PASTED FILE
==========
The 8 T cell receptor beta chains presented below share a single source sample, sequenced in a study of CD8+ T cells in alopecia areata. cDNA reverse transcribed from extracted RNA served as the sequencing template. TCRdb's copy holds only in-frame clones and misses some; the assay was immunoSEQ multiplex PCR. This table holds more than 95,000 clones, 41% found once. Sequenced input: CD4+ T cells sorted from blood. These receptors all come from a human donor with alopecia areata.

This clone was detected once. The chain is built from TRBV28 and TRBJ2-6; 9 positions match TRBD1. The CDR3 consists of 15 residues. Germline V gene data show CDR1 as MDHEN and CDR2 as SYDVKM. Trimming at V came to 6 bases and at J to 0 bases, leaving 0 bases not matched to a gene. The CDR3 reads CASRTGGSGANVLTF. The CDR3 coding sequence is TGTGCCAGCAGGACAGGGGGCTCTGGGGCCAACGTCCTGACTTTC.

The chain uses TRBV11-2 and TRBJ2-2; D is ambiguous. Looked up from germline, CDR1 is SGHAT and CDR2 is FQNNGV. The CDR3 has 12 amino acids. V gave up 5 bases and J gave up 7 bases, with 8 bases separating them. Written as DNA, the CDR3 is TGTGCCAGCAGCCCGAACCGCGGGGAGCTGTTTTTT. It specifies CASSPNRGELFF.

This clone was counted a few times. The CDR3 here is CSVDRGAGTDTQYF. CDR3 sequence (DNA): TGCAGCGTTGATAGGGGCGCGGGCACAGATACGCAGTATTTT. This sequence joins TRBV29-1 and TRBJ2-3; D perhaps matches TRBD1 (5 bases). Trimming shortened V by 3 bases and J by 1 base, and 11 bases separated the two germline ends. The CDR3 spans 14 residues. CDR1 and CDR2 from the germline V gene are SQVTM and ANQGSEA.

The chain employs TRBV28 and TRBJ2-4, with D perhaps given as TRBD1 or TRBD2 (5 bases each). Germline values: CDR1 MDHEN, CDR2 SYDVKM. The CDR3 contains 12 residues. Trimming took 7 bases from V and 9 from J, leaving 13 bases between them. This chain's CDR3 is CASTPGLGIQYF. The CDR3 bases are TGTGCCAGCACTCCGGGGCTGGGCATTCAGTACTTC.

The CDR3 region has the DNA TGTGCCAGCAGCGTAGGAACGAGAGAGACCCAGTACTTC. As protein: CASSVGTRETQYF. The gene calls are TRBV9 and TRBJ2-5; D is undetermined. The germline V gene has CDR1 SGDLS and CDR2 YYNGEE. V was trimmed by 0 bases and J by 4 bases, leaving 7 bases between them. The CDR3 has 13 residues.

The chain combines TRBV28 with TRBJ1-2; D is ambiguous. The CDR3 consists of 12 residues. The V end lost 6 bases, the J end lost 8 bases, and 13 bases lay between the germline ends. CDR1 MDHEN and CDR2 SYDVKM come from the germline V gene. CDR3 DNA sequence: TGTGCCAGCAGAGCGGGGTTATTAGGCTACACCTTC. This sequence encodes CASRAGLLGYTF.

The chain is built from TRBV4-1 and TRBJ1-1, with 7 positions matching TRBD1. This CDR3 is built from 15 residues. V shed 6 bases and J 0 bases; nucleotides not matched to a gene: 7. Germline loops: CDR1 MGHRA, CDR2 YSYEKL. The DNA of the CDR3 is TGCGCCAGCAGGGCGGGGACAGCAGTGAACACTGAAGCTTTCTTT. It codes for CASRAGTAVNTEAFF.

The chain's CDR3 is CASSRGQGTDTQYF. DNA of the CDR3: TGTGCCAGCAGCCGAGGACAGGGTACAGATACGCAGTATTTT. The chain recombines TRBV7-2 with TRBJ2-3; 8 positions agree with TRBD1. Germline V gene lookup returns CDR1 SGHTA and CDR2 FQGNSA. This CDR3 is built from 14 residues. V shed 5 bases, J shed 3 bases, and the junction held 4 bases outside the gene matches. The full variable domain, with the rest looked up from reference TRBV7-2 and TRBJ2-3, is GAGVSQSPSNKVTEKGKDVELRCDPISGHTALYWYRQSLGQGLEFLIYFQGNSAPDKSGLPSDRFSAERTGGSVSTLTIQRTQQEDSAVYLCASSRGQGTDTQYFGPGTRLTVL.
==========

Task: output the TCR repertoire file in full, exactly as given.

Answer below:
The 8 T cell receptor beta chains presented below share a single source sample, sequenced in a study of CD8+ T cells in alopecia areata. cDNA reverse transcribed from extracted RNA served as the sequencing template. TCRdb's copy holds only in-frame clones and misses some; the assay was immunoSEQ multiplex PCR. This table holds more than 95,000 clones, 41% found once. Sequenced input: CD4+ T cells sorted from blood. These receptors all come from a human donor with alopecia areata.

This clone was detected once. The chain is built from TRBV28 and TRBJ2-6; 9 positions match TRBD1. The CDR3 consists of 15 residues. Germline V gene data show CDR1 as MDHEN and CDR2 as SYDVKM. Trimming at V came to 6 bases and at J to 0 bases, leaving 0 bases not matched to a gene. The CDR3 reads CASRTGGSGANVLTF. The CDR3 coding sequence is TGTGCCAGCAGGACAGGGGGCTCTGGGGCCAACGTCCTGACTTTC.

The chain uses TRBV11-2 and TRBJ2-2; D is ambiguous. Looked up from germline, CDR1 is SGHAT and CDR2 is FQNNGV. The CDR3 has 12 amino acids. V gave up 5 bases and J gave up 7 bases, with 8 bases separating them. Written as DNA, the CDR3 is TGTGCCAGCAGCCCGAACCGCGGGGAGCTGTTTTTT. It specifies CASSPNRGELFF.

This clone was counted a few times. The CDR3 here is CSVDRGAGTDTQYF. CDR3 sequence (DNA): TGCAGCGTTGATAGGGGCGCGGGCACAGATACGCAGTATTTT. This sequence joins TRBV29-1 and TRBJ2-3; D perhaps matches TRBD1 (5 bases). Trimming shortened V by 3 bases and J by 1 base, and 11 bases separated the two germline ends. The CDR3 spans 14 residues. CDR1 and CDR2 from the germline V gene are SQVTM and ANQGSEA.

The chain employs TRBV28 and TRBJ2-4, with D perhaps given as TRBD1 or TRBD2 (5 bases each). Germline values: CDR1 MDHEN, CDR2 SYDVKM. The CDR3 contains 12 residues. Trimming took 7 bases from V and 9 from J, leaving 13 bases between them. This chain's CDR3 is CASTPGLGIQYF. The CDR3 bases are TGTGCCAGCACTCCGGGGCTGGGCATTCAGTACTTC.

The CDR3 region has the DNA TGTGCCAGCAGCGTAGGAACGAGAGAGACCCAGTACTTC. As protein: CASSVGTRETQYF. The gene calls are TRBV9 and TRBJ2-5; D is undetermined. The germline V gene has CDR1 SGDLS and CDR2 YYNGEE. V was trimmed by 0 bases and J by 4 bases, leaving 7 bases between them. The CDR3 has 13 residues.

The chain combines TRBV28 with TRBJ1-2; D is ambiguous. The CDR3 consists of 12 residues. The V end lost 6 bases, the J end lost 8 bases, and 13 bases lay between the germline ends. CDR1 MDHEN and CDR2 SYDVKM come from the germline V gene. CDR3 DNA sequence: TGTGCCAGCAGAGCGGGGTTATTAGGCTACACCTTC. This sequence encodes CASRAGLLGYTF.

The chain is built from TRBV4-1 and TRBJ1-1, with 7 positions matching TRBD1. This CDR3 is built from 15 residues. V shed 6 bases and J 0 bases; nucleotides not matched to a gene: 7. Germline loops: CDR1 MGHRA, CDR2 YSYEKL. The DNA of the CDR3 is TGCGCCAGCAGGGCGGGGACAGCAGTGAACACTGAAGCTTTCTTT. It codes for CASRAGTAVNTEAFF.

The chain's CDR3 is CASSRGQGTDTQYF. DNA of the CDR3: TGTGCCAGCAGCCGAGGACAGGGTACAGATACGCAGTATTTT. The chain recombines TRBV7-2 with TRBJ2-3; 8 positions agree with TRBD1. Germline V gene lookup returns CDR1 SGHTA and CDR2 FQGNSA. This CDR3 is built from 14 residues. V shed 5 bases, J shed 3 bases, and the junction held 4 bases outside the gene matches. The full variable domain, with the rest looked up from reference TRBV7-2 and TRBJ2-3, is GAGVSQSPSNKVTEKGKDVELRCDPISGHTALYWYRQSLGQGLEFLIYFQGNSAPDKSGLPSDRFSAERTGGSVSTLTIQRTQQEDSAVYLCASSRGQGTDTQYFGPGTRLTVL.